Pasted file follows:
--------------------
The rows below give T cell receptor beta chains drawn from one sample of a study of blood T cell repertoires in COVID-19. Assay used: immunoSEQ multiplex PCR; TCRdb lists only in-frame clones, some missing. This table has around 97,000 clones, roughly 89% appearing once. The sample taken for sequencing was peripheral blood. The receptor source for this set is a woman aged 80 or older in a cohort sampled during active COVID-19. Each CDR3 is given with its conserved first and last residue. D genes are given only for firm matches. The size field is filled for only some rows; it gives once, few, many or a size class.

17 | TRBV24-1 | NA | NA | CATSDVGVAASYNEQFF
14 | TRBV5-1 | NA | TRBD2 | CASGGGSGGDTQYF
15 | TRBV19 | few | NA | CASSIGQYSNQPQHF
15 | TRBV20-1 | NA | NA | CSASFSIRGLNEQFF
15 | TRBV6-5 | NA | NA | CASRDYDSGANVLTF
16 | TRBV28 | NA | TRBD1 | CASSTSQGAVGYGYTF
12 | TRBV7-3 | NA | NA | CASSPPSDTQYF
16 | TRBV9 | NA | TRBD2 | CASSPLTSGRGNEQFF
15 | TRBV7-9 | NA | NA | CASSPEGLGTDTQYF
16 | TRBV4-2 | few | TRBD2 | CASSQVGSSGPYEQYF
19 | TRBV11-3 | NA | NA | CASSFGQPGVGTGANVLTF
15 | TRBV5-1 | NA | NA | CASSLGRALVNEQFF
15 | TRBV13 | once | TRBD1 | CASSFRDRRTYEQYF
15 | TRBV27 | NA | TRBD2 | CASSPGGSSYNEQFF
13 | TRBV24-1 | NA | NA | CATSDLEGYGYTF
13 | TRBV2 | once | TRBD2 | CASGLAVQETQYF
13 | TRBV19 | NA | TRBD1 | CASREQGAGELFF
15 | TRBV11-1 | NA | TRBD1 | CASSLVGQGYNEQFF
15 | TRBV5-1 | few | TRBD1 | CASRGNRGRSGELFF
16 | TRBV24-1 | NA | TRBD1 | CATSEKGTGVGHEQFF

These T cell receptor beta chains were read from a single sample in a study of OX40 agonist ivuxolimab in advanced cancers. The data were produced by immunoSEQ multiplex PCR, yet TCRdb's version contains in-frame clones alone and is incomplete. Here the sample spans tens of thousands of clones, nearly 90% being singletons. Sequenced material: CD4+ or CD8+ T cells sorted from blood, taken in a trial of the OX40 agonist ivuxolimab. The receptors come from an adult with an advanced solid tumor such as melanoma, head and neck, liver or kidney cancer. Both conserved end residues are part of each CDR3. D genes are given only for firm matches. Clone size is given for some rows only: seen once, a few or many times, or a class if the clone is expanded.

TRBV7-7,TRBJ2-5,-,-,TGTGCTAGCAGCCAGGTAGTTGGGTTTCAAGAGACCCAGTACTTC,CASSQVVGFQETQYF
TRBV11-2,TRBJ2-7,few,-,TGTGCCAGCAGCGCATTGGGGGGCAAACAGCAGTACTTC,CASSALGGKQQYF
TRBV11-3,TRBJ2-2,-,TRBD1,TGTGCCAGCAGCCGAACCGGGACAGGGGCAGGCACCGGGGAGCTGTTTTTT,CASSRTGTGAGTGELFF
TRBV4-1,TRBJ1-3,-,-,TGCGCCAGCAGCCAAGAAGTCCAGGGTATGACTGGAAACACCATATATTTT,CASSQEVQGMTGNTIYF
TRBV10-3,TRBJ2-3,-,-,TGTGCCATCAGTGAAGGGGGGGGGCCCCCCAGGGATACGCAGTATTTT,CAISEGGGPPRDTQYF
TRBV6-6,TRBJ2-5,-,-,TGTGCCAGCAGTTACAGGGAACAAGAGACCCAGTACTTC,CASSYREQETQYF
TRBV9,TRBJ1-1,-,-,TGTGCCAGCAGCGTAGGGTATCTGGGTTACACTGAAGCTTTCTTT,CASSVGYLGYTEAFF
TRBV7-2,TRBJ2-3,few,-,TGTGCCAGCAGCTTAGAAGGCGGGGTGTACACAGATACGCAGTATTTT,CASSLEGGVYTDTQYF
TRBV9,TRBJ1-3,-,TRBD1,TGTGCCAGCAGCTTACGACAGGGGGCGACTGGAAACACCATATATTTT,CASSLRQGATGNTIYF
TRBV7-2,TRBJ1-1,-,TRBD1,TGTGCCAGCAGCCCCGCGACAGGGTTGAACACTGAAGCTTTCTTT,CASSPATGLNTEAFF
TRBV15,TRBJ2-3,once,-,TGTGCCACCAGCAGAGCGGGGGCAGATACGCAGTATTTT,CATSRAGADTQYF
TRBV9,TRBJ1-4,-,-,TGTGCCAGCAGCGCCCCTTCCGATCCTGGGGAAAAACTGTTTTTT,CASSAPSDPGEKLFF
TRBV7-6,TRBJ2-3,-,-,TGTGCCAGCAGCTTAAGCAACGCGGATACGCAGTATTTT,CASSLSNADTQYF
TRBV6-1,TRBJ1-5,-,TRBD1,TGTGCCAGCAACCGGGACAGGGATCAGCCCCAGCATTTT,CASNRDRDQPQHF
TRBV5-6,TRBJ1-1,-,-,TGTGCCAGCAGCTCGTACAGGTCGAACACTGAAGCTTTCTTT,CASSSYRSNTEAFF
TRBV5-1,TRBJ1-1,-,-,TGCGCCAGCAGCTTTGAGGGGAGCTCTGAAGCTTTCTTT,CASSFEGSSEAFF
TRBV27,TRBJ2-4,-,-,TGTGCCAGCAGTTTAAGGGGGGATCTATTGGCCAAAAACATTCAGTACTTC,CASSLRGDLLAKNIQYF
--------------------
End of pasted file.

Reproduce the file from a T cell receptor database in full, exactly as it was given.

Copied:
The rows below give T cell receptor beta chains drawn from one sample of a study of blood T cell repertoires in COVID-19. Assay used: immunoSEQ multiplex PCR; TCRdb lists only in-frame clones, some missing. This table has around 97,000 clones, roughly 89% appearing once. The sample taken for sequencing was peripheral blood. The receptor source for this set is a woman aged 80 or older in a cohort sampled during active COVID-19. Each CDR3 is given with its conserved first and last residue. D genes are given only for firm matches. The size field is filled for only some rows; it gives once, few, many or a size class.

17 | TRBV24-1 | NA | NA | CATSDVGVAASYNEQFF
14 | TRBV5-1 | NA | TRBD2 | CASGGGSGGDTQYF
15 | TRBV19 | few | NA | CASSIGQYSNQPQHF
15 | TRBV20-1 | NA | NA | CSASFSIRGLNEQFF
15 | TRBV6-5 | NA | NA | CASRDYDSGANVLTF
16 | TRBV28 | NA | TRBD1 | CASSTSQGAVGYGYTF
12 | TRBV7-3 | NA | NA | CASSPPSDTQYF
16 | TRBV9 | NA | TRBD2 | CASSPLTSGRGNEQFF
15 | TRBV7-9 | NA | NA | CASSPEGLGTDTQYF
16 | TRBV4-2 | few | TRBD2 | CASSQVGSSGPYEQYF
19 | TRBV11-3 | NA | NA | CASSFGQPGVGTGANVLTF
15 | TRBV5-1 | NA | NA | CASSLGRALVNEQFF
15 | TRBV13 | once | TRBD1 | CASSFRDRRTYEQYF
15 | TRBV27 | NA | TRBD2 | CASSPGGSSYNEQFF
13 | TRBV24-1 | NA | NA | CATSDLEGYGYTF
13 | TRBV2 | once | TRBD2 | CASGLAVQETQYF
13 | TRBV19 | NA | TRBD1 | CASREQGAGELFF
15 | TRBV11-1 | NA | TRBD1 | CASSLVGQGYNEQFF
15 | TRBV5-1 | few | TRBD1 | CASRGNRGRSGELFF
16 | TRBV24-1 | NA | TRBD1 | CATSEKGTGVGHEQFF

These T cell receptor beta chains were read from a single sample in a study of OX40 agonist ivuxolimab in advanced cancers. The data were produced by immunoSEQ multiplex PCR, yet TCRdb's version contains in-frame clones alone and is incomplete. Here the sample spans tens of thousands of clones, nearly 90% being singletons. Sequenced material: CD4+ or CD8+ T cells sorted from blood, taken in a trial of the OX40 agonist ivuxolimab. The receptors come from an adult with an advanced solid tumor such as melanoma, head and neck, liver or kidney cancer. Both conserved end residues are part of each CDR3. D genes are given only for firm matches. Clone size is given for some rows only: seen once, a few or many times, or a class if the clone is expanded.

TRBV7-7,TRBJ2-5,-,-,TGTGCTAGCAGCCAGGTAGTTGGGTTTCAAGAGACCCAGTACTTC,CASSQVVGFQETQYF
TRBV11-2,TRBJ2-7,few,-,TGTGCCAGCAGCGCATTGGGGGGCAAACAGCAGTACTTC,CASSALGGKQQYF
TRBV11-3,TRBJ2-2,-,TRBD1,TGTGCCAGCAGCCGAACCGGGACAGGGGCAGGCACCGGGGAGCTGTTTTTT,CASSRTGTGAGTGELFF
TRBV4-1,TRBJ1-3,-,-,TGCGCCAGCAGCCAAGAAGTCCAGGGTATGACTGGAAACACCATATATTTT,CASSQEVQGMTGNTIYF
TRBV10-3,TRBJ2-3,-,-,TGTGCCATCAGTGAAGGGGGGGGGCCCCCCAGGGATACGCAGTATTTT,CAISEGGGPPRDTQYF
TRBV6-6,TRBJ2-5,-,-,TGTGCCAGCAGTTACAGGGAACAAGAGACCCAGTACTTC,CASSYREQETQYF
TRBV9,TRBJ1-1,-,-,TGTGCCAGCAGCGTAGGGTATCTGGGTTACACTGAAGCTTTCTTT,CASSVGYLGYTEAFF
TRBV7-2,TRBJ2-3,few,-,TGTGCCAGCAGCTTAGAAGGCGGGGTGTACACAGATACGCAGTATTTT,CASSLEGGVYTDTQYF
TRBV9,TRBJ1-3,-,TRBD1,TGTGCCAGCAGCTTACGACAGGGGGCGACTGGAAACACCATATATTTT,CASSLRQGATGNTIYF
TRBV7-2,TRBJ1-1,-,TRBD1,TGTGCCAGCAGCCCCGCGACAGGGTTGAACACTGAAGCTTTCTTT,CASSPATGLNTEAFF
TRBV15,TRBJ2-3,once,-,TGTGCCACCAGCAGAGCGGGGGCAGATACGCAGTATTTT,CATSRAGADTQYF
TRBV9,TRBJ1-4,-,-,TGTGCCAGCAGCGCCCCTTCCGATCCTGGGGAAAAACTGTTTTTT,CASSAPSDPGEKLFF
TRBV7-6,TRBJ2-3,-,-,TGTGCCAGCAGCTTAAGCAACGCGGATACGCAGTATTTT,CASSLSNADTQYF
TRBV6-1,TRBJ1-5,-,TRBD1,TGTGCCAGCAACCGGGACAGGGATCAGCCCCAGCATTTT,CASNRDRDQPQHF
TRBV5-6,TRBJ1-1,-,-,TGTGCCAGCAGCTCGTACAGGTCGAACACTGAAGCTTTCTTT,CASSSYRSNTEAFF
TRBV5-1,TRBJ1-1,-,-,TGCGCCAGCAGCTTTGAGGGGAGCTCTGAAGCTTTCTTT,CASSFEGSSEAFF
TRBV27,TRBJ2-4,-,-,TGTGCCAGCAGTTTAAGGGGGGATCTATTGGCCAAAAACATTCAGTACTTC,CASSLRGDLLAKNIQYF